Australia (dir. Michael Spierig & Peter Spierig)
Cast: Willem Dafoe, Ethan Hawke, Isabel Lucas, Sam Neill, Jay Laga’aia, Claudia Karvan, Vince Colosimo
Synopsis: An unknown plague has transformed the world’s population into vampires. As the human population nears extinction, vampires must capture and farm every remaining human, or find a blood substitute before time runs out. However, a covert group of vampires makes a remarkable discovery, one which has the power to save the human race.
Review: I wasn’t impressed with the Spierig brothers’ first film “Undead” – in fact I pretty much only managed to sit through half an hour of it before deciding it wasn’t worth my time. The humour was too out there and the effects were too over the top and splattery for my taste. It came as somewhat of a pleasant surprise when I learned they would be making a vampire film and releasing it in the midst of a particularly rampant vampire craze between late 2009 and early 2010 (largely due to the “Twilight” films, the “True Blood” television show, “The Vampire Diaries” books, and pretty much everything else riding on the coattails of the whole “vampires in the mainstream” phenomenon). However, it was unfortunate to learn of the long delay between the film’s completion and release – making me wonder whether this was just to have the release date coincide with the vampire craze or whether it was due to some sort of problem related to the quality of the film itself.
“Daybreakers” is a starkly scientific film that provides absolutely no supernatural explanations for vampirisim. The vampire “disease” is purely a medical phenomenon, and there aren’t really any explanations given to how it began. There are some great vignettes within the film of daily life in a world overrun by vampires: UV shielded cars and military suits, sunrise alarms, coffee spiked with blood, etc. The special effects are well done, and the vampires (both the normal ones and de-evolved ones, look fantastic). However, the problem inherent in this film is the lack of a developed story. The back story is well presented, but the actual story within the movie (a vampire pharmaceutical researcher and a rag tag group of humans fighting to find a cure for vampirism before the human race becomes extinct due to over-harvesting of blood) isn’t well developed and it feels way too short to boot. It’s an original story for a change and it’s certainly no romantic or sappy take on vampires, however it still feels like an under-developed story where the vignettes about daily vampire life become more captivating than the actual plot of the movie and character development is pushed aside to make way for more gory special effects.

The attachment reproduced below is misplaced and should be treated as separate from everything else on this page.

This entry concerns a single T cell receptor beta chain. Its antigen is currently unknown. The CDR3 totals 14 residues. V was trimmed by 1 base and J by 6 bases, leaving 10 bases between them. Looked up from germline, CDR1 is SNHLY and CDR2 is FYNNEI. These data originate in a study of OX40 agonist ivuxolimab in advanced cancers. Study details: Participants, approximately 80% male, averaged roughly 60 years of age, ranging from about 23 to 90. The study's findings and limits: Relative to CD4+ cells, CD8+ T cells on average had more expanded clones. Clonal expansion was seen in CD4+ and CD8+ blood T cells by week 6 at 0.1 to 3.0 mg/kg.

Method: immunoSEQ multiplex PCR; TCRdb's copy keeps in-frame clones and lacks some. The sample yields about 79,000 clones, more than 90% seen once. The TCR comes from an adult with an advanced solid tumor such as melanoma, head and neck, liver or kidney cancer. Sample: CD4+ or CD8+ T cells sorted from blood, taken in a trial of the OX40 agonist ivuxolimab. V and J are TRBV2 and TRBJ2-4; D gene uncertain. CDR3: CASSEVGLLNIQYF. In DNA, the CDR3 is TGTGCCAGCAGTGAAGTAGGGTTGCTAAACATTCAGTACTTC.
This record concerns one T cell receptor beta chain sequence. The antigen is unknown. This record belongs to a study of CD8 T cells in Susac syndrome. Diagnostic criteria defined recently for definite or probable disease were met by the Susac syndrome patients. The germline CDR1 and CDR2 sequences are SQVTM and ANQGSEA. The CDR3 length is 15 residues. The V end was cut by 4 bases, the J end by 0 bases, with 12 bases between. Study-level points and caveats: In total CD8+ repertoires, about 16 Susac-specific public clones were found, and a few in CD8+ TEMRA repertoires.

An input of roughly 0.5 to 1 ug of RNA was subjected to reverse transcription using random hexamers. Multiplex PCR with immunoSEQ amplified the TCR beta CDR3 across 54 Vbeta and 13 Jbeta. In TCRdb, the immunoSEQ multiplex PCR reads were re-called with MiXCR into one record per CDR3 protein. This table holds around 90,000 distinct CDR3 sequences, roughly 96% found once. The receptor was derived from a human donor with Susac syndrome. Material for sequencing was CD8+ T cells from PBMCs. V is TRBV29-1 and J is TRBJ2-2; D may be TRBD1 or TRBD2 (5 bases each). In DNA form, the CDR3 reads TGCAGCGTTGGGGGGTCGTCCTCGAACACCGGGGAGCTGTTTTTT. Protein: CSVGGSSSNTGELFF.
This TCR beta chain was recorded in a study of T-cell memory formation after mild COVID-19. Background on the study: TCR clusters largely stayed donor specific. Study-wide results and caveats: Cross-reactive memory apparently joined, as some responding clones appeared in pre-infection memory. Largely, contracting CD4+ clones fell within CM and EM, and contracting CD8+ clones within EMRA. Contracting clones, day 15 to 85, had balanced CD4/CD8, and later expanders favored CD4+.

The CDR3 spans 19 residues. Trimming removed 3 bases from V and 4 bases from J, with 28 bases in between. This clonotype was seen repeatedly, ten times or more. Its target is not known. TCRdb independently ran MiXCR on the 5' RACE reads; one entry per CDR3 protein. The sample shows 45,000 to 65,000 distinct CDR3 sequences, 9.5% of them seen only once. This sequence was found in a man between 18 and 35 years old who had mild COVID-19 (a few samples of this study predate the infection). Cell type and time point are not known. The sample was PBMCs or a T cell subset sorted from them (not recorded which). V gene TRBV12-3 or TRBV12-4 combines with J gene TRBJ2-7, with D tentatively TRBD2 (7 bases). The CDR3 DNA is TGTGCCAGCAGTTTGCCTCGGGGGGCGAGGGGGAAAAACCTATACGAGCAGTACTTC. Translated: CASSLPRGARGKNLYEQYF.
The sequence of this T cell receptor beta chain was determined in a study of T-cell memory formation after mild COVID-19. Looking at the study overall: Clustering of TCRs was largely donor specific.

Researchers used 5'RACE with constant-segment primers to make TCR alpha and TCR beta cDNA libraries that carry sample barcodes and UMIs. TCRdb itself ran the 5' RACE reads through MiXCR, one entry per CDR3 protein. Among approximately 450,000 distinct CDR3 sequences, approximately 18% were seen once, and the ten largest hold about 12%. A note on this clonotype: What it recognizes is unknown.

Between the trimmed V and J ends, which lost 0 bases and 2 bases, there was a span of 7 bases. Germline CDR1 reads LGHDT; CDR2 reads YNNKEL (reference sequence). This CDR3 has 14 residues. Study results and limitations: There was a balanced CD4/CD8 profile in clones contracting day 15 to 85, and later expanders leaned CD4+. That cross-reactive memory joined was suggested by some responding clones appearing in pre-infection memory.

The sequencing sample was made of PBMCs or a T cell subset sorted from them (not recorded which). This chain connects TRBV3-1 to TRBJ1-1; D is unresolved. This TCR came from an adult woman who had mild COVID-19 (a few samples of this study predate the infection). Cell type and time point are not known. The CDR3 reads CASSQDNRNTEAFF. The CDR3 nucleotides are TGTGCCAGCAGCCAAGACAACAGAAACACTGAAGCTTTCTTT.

The actors/characters are decent, and you get a fairly interesting male cast (Ethan Hawke, Sam Neill, Willem Dafoe). Ethan Hawke is the atypical good guy vampire, Edward (funny name choice considering this movie is pretty far off from “Twilight”), who pretty much provides us with eye candy and a few vacant stares. Sam Neill is the evil pharmaceutical company CEO who is as blood hungry as he is money hungry. And Willem Dafoe plays Elvis, a wise cracking former vampire who was the first to discover a “cure” (or at least, a reversal) of vampirism (his funniest wise cracking remark?: “Well that makes about as much sense as bare backin’ a five dollar whore”). There is a no name actress who plays the role of the heroine/love interest to Ethan Hawke’s Edward character, but she is so bland and easily forgettable that she isn’t really worth mentioning at all.
There are two side stories to the main story which don’t even really contribute to the main story at all, they are just excuses to provide cool special effects or make Edward seem more of a humanist. One story involves the pharmaceutical company CEO’s human daughter and her unwillingness to become a vampire (even when changed into a vampire) and another story involving Edward’s military brother who was responsible for his own change from human to vampire. These stories are meant to aid in character development, but they stick out like sore thumbs (specifically the story involving the CEO’s human daughter). I wish they had spent more time providing us with vignettes about life in the vampire world then attempt to tack on some character development via a couple of side stories.
Now while it’s not a terrible movie, “Daybreakers” isn’t exactly fantastic either. I was hoping for a little something better than just a humans versus vampires story and maybe there could have been somewhat of a more romantic love story at the heart of the movie, one along the lines of something like “Twilight” or “True Blood”. I’m not saying that the horror elements should have been sacrificed for a love story, but it would have been nice to see something a little more emotionally heavy than something so focused on effects. It’s a nice change of pace to see a horror film, particularly a vampire film, based on an original concept but I feel like they could have done way more in terms of the story. The ending pushes the whole movie into super overkill territory and it basically feels like a bloodbath of epic proportions – way too overdone. Had that ending been not so ridiculously and unnecessarily violent, the movie would not have ended on such a low note. It was a good film, with the potential of being a great film, but it just misses the mark.